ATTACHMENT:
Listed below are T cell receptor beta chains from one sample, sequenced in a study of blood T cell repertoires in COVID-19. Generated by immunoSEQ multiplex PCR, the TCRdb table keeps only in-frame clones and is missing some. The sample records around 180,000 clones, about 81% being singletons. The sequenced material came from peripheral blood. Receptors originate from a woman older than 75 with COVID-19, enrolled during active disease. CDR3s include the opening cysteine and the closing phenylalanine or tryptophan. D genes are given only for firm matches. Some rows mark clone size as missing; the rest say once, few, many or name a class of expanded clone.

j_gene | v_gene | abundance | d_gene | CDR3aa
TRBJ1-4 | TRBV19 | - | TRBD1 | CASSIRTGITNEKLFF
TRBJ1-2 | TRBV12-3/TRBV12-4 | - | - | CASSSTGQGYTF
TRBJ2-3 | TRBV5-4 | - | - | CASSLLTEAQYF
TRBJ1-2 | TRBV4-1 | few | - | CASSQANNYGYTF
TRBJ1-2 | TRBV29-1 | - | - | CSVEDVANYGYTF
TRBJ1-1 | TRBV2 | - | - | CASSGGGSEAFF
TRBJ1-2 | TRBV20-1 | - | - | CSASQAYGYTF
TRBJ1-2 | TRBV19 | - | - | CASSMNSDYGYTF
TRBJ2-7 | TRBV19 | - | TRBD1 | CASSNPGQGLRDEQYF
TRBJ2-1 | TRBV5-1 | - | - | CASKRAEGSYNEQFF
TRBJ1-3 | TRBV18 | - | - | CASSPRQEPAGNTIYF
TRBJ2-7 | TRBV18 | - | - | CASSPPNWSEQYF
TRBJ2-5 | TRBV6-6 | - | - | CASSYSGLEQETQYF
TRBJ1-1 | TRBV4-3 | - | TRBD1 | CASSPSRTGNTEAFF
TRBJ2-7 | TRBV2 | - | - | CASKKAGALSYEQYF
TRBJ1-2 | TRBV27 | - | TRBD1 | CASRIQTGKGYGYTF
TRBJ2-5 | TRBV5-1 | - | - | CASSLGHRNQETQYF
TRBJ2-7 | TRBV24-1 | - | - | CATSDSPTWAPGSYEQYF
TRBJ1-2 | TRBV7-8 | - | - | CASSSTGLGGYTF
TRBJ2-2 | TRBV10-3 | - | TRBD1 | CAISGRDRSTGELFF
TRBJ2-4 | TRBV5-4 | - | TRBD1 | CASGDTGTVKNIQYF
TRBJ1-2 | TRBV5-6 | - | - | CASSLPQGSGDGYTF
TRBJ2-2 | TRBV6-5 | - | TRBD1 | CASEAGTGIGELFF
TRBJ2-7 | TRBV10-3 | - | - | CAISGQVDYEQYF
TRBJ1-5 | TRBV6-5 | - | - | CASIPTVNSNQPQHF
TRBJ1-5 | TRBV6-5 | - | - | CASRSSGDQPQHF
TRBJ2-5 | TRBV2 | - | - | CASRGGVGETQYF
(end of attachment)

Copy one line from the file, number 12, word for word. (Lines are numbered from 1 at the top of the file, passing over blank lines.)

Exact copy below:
TRBJ2-1 | TRBV5-1 | - | - | CASKRAEGSYNEQFF